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TIRED OF LAW'S DELAY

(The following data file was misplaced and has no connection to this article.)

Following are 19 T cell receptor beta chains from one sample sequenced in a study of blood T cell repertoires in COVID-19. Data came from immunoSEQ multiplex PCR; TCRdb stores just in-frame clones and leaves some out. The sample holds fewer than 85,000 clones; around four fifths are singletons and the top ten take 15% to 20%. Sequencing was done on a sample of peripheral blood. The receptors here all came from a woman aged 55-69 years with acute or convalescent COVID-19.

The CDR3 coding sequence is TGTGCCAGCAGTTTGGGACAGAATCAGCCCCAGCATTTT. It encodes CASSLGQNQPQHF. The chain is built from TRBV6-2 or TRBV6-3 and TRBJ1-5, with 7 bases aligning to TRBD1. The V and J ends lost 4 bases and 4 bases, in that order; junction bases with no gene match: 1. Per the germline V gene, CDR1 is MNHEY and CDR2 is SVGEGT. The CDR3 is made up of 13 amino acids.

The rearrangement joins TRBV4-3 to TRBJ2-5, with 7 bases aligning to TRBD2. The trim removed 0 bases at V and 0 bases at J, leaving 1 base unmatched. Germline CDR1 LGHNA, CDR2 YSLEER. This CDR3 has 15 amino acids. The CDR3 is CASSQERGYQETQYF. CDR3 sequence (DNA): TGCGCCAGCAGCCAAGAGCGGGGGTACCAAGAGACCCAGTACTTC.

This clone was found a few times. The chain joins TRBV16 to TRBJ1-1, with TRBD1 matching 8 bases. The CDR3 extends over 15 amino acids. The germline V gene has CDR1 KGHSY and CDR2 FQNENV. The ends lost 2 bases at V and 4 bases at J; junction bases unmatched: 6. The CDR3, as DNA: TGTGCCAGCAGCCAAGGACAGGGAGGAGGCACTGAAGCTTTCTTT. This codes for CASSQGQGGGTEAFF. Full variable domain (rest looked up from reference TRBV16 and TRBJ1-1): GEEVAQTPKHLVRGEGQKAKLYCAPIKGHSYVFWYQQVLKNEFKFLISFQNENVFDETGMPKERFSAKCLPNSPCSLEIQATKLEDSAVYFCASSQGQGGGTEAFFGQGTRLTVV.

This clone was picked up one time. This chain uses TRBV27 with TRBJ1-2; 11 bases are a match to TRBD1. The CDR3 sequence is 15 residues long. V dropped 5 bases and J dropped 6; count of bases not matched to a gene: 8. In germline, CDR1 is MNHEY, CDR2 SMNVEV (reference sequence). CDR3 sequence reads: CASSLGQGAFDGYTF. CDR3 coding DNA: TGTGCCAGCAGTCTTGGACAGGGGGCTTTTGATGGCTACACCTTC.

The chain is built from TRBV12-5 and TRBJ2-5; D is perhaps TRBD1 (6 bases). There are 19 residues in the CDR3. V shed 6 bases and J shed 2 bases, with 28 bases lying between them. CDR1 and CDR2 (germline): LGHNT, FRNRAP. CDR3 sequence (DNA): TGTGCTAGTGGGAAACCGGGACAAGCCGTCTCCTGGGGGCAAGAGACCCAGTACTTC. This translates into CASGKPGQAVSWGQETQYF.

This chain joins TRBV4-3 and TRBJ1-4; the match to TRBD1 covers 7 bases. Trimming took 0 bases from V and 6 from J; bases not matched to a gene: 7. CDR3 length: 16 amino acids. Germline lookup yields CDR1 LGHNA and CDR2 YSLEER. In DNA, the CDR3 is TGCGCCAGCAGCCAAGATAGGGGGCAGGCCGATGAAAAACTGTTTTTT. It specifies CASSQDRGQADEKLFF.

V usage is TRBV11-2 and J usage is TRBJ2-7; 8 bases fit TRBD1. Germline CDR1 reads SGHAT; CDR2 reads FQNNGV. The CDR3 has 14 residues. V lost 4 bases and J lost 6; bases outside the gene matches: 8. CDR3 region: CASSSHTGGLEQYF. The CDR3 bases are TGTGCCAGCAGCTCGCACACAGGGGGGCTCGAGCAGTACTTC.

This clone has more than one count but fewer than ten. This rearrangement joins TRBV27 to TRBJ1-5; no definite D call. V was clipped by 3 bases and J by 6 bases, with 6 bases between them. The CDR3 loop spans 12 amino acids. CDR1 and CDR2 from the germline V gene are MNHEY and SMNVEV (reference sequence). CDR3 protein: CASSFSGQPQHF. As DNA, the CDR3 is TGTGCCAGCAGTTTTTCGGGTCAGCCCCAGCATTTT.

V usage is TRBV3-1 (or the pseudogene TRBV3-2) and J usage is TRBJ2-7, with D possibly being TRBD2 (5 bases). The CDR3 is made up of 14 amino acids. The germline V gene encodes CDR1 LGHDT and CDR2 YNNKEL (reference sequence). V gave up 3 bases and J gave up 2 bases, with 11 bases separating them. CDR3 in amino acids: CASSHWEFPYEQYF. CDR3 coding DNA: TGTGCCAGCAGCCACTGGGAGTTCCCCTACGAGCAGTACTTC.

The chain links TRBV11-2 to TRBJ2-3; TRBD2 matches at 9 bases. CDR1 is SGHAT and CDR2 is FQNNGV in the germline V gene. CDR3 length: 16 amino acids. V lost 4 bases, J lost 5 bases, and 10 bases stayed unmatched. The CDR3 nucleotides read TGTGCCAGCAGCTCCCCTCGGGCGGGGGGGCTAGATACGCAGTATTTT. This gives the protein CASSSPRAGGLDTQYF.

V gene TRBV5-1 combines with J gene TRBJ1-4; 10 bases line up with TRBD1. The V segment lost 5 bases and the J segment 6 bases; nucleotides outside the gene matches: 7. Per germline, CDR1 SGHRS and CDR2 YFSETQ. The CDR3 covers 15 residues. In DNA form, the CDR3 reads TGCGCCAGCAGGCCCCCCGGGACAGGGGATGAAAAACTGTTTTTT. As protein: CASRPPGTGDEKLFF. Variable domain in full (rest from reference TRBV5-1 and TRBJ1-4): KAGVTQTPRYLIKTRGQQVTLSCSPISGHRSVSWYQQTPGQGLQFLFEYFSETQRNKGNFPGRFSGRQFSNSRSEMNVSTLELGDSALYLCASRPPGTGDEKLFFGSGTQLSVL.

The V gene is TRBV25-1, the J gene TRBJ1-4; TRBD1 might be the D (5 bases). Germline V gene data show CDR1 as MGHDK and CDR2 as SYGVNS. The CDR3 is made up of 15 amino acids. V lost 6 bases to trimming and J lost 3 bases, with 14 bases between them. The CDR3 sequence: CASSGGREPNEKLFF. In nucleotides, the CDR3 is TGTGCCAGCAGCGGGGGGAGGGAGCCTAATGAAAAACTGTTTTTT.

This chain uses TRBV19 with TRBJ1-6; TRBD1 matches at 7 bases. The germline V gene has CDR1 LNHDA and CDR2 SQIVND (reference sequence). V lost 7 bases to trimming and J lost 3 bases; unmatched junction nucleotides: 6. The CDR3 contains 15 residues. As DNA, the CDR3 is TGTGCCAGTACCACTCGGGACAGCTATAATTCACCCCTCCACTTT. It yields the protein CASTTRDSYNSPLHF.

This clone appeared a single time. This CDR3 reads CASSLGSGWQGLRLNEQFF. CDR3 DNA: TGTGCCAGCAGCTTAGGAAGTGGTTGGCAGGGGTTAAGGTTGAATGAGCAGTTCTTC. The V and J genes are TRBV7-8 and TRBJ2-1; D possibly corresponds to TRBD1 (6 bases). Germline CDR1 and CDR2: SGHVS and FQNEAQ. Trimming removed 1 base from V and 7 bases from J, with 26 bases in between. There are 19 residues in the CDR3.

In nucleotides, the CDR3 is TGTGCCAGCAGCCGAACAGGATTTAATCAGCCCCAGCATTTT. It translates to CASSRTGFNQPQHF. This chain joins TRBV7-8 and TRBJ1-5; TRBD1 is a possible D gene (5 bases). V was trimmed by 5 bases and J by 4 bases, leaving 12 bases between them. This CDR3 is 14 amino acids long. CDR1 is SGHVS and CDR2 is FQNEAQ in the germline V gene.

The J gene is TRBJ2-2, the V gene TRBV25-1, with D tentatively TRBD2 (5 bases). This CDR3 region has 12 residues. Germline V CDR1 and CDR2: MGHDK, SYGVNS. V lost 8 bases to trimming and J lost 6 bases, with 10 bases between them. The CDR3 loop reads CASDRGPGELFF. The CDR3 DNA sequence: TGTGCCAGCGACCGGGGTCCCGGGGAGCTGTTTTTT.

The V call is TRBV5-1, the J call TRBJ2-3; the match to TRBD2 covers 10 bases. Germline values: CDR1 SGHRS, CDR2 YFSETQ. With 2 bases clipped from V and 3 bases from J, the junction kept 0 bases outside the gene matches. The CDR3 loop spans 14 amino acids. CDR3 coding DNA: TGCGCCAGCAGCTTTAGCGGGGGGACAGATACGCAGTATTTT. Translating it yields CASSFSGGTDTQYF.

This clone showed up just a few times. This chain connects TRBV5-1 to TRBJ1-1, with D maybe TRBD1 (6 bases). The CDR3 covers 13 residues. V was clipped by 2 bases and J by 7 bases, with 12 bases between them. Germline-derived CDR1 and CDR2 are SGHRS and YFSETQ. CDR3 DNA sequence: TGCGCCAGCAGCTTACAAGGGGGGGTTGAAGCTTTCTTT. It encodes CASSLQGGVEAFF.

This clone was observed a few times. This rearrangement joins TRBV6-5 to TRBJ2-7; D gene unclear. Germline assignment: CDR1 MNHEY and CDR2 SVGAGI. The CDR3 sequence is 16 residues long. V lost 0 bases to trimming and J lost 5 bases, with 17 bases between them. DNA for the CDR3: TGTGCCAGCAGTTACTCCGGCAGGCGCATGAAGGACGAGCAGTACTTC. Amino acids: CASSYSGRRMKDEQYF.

Chief of Police Wants Hand book Cases Tried. DEFENDANTS NUMBER 16 'All of These But One Are Out on Bail. ONE WOMAN IN THE TOILS Accused With Her Husband of Vio lation of the Statute Against Gaming. ,\]aj. Richard Sylvester, superintendent of police, is wearily waiting for the Po lice Court trials of persons accused of making handbooks on the races. "What lias become of all the rases?" he asked last evening. "I have spent much time an the effort to break up the busi ness, and have given the question much thought, but it's been a long time since any of the cases were tried." The summer recess of the Police Court, it Is explained, has a good deal to do with the slow progress in bringing the cases to an issue, some of the arrests having been made during the recess. But mless speedy trials can be -had in such ases, Maj. Sylvester says, the p# e are at a disadvantage in their eftorts to remedy the evil. Sixteen of such de fendants are waiting the court's action. Some of the offenses, it is alleged, were committed as far back as January, al though the accused parties were taken into custody later. In each case the defendant demanded a jury trial. Such a demand In Police Court always means a postponement of from a few days to many weeks or ?nonths, and in some instances the cases, it is stated, have hung lire so long that they had to be nolle pressed. The jury trial docket shows that fifteen of the six teen defendants were able to furnish t>ond in the sum of $1,000 each, there be ing more than one offense charged against some of them. Woman in This Case. In one of the more recent cases a wom an was named as defendant, being the first instanct of the kind lin the District, the \iolation alleged being of section 889 of the code, which reads: "It shall be unlawful for any person or association of persons in the cities of Washington or Georgetown, within the District of Columbia, or within said District, within one mile of the bound aries of said cities, to bet gamble or make book* or pools on the result of any trotting raw or running race of horses, or boat race, or race of any kind, or on anv election or any contest of any kind, or same of base ball. "Any person or association of persons violating the provisions of this section shall be fined rot exceeding $000 or be imprisoned not more than ninety davs or both." The lone woman accused of having en gaged in the handbook business was Mrs. Julia Lyons, wife of W'llliam Lyons. Her husband was also accused. There are two counts against them, the police al leging that they accepted bets the 19th and 20th of this month. Former Policeman. Also. Ezra Collins, a former member of the police force, is awaiting trial on two * ases, one of them containing two counts. June 28 last and August ltt and 20 are the dates upon which he is alleged to have accepted bets. John McCoiumII is charged with having done similar business with Patrick J. Daley. March 1 and 15. It is the allega tion that on the latter date McConnell ac cepted a wager of $225 from him. Daley, it is claimed, played a. winner and his grievance will be told in court. Frank Bozaone. Is alleged to have ac cepted a $.* bet from Frank Johnson about the middle of June, while there is also n count against him to the effect that he engaged tn the handbook business with persons unknown to the police about April 1. April 12 is the time set out In the In formation against Clifton Harrison. The claim of -the government is that he ac cepted bets from persons unknown to them. Charles E. SentfT will have three counts to defend when his cas? comes to trial. John Daniels and Benjamin Thomas are alleged to have made -bets with him early in July. There are two counts against Frederick Rrtdnrtzki. In the first he Is charged with having made a handbook about the first of the year, while the second count contains a charge that he was In the business about the middle of last month. W. J. McGill will have only one count to defend. The charge is that he dis played an Interest In the gambling busi ness August 16. One Charge Against Each. Frank Foster, Ossie Klinger, Arthur I.angley and Jeronse A. Collins are charged with having made handbooks on the ponies between April 17 and the mid dle of July. There is one charge against each defendant. Thomas C. Offirtt Is the only one of several defendants who Is not under bond for his appearance. He has been detained in jail since the middle of June, and is probably of the opinion that It is a case of punishment before trial. There are three counts against him. Elijah Johnson and William Fltzhugh are al leged to hav* played the races In his book. In the charges against Charles E. Wiles and Charles Scott, Johnson Is alleged to have placed money with them on the races. It is stated that he bet $2 with Wiles and . $4 with Scott. Assistant United States Attorney Ralph Given, who is away on his vacation, is expected to return Ln time to be In court early in September when the new Jury is organized. Talesmen for fall jury duty are to report the first Monday In September, although it will probably be three days later before the panels are completed and the jury trials are taken up. It is stated that there but few prisoners on other charges awaiting trial by Jury, and that the handbook cases will be taken up probably about ?the middle of September. Wants Cases Disposed Of. Mr. Given discussed the handbook ? ases before he went away on his vaca tion. saying he was anxious to have them disposed of at an early date. There Is no likelihood that much preparation will have to be made in order to get the cases considered, as the policemen who made the arrests have been instructed to be prepared to go into court at short notice. Judges Kimball and Mullowny ex change courts October 1, and the change will probably mean that each Judge will try .some of the handbook cases. Should any be heard during the month of Sep tember, which seems probable, they will be tried before Judge Mullowny, those later coming before Judge Kimball. In all probabiliay the case of OfTutt, who was unable to give security, will be call ed first, the custom being to call the jail ?*ases and dispose of them before hear ing the cases of those who are out on bail. While the police are anxiously await ing the arrival of the time when the pending cases are to be settled. Maj. Syl vester has given specific Instructions to them to keep busy looking for other of fenders. ? I know." Maj. Sylvester remarked to ?a Star reporter, "that persons will con tinue to bet on the races as long as races are held and the odds are posted, but by keeping watch on such persons and tak ing them into court the practice will be minimized." 'l i e home of the late Col George K Head. U. S. A . at Murray Hill, one of the finest residence properties in the vicinity of Annapolis. Md., was sold at public, sale to Capt Elwood W. Evans, I'. S. A . a son-in-law of the late Col. Head. The purchase price was |2e,000. Beginning Saturday, September 4, Store Open Till 9 P. M. Biggest Furniture Bargains of the Whole Year For the Last Days of August. Our most imperative need now is room?more room?and still more room?for the im mense September shipments which are due to arrive here within a few days. So here are the biggest furniture bargains of the whole year. BUY WHAT YOU WANT NOW. BUY ON CREDIT. The terms will be made to suit you. Our CERTIFICATE OF GUARANTEE pro vides that in the event of death ALL INDEBTEDNESS WILL BE CANCELED. A Beautifully Decorated Gold-lined 31'-pleoe Dinner Set given with every purchase of $25 worth of furniture. PPPP An EleKant Set nf William Rogers' Silver, given with every pur lIxXC chase amounting to $.">0 or more. Extraordinary Values in Weathered Oak Furniture. This Exact $6 Rocker, The a r tistic eye will admire this rockcr. It is the work of c r a f tsmen of ability. Has broad, graceful arms; full roll; fine construc tion. This Exact $7.50 Sofa, A sofa of excep tional beauty. Note the graceful lines, the staple construc tion. It is a piece of furniture that would ornament any home. This Exact $5 Armchair, $1.95 The illustra tion cannot fully bring: out the beaut)' of this chair. It must be seen to be appreciated. This $38 Massive Solid Brass Bed, Absolutely Guaranteed, $ 17.75 The greatest value in Brass Beds Washington has seen. It is guaran teed solid brass, with nine coats of lacquer, 2-inch continuous posts, extra heavy brass spindles or namented with heavy brass vases. Solid brass casters. Don't compare this bed with the cheap class made for advertising purposes. The Original $12.00 "Hub Rose Bed, $5.95 A gigantic underselling special. The bed is a beautiful design, built of heavy continuous bent tubing, hand - decorated steel panels at head and foot; shown in green and white. Regular $i i value. Special bargain price, $5-95 Famous Alaska Polar Refrigerators At Vi to 54 Off. This Is Your Last Chance. Take Ad vantage of It Take your choice of our entire stock of the famous ALASKA Re frigerators now at ex actly to Vt off our regular undersel ling prices. No better Re frigerators built than the ALASKA. Sub stantially built and modernly equip p e d . They are designed to preserve foodstuffs with a minimum con sumption of ice. Last of Our Great Department Store Purchase of Machines Qo at Less Than Half Price. Final clean-up of our department store purchase of High-grade Sewing Machines. The values are unequaled. You've got to come early or take chances on losing out. Every machine guaranteed. Instructions free. 2 Machines, Department g Store price, $25. Our price.J O -oOo <5 Machines, Department ^ I "J P rv Store price, $35. Our price, * *J#OU -ooo rtmer Store price, $38. Our price, oOo $14.50 B Machines. Department n Store price, $45. Our price, N' ? O* 3U -oOo Store price, $55. Our price, $22.50 Every Go-Cart Must Qo This Week At Half Price. / Sensational values mark the final clearance of Go-Carts. Every Go Cart in the house marked at exactly half price. It is a superb stock, com prising all that is new and worthy 1n < Jo-Carts. The selection will prove easy and the price just right. $3-5? Go-Carts $1.75 $5.00 Go-Carts $2.75 $11.00 Go-Carts $5.50 $15.00 Go-Carts $7.50 $18.00 Go-Carts $9.00 $22.00 Go-Carts $11.00 $27.00 Go-Carts $13.50 $32.00 Go-Carts $16.00 Great Purchase of 1,000 National Fabric Springs. Genuine National Fabric is a new patent that will not tear the mattress. It is supported by 27 malleable steel coil springs at each end, mak ing 51 springs supporting the fabric. Regularly $5.50. Monday Only, $2.45 This $40 Three-Piece Parlor Suite . . . An elegant Parlor Suite that should appeal to fastidious tastes. Three beautiful pieces, just as here pictured, constructed of crotch mahogany, hand-rubbed finish; French bent arms, hand-carved clawfeet: loose cushions and silk tassels. $40 value. Our special underselling ^rice? ?. This $15.00 Dresser, $8.75 A decidedly pretty Dresser. ex actly like cut; lias swell top drawer, litrge shaped Frcnch plate mirror and French shaped le<*s; hras? handles; genuine CO $tft.00 value. Special.. h>0. # O This $ 18.50 Princess Dresser, $11.25 A very handsome Princess Dreis er, like cut; well Imllt, with hlyh ly polished quartered oak frutat; shaped French plait; mirror with quartered o?k standards; deep drawers and bras* handles. Seventh and D Sts.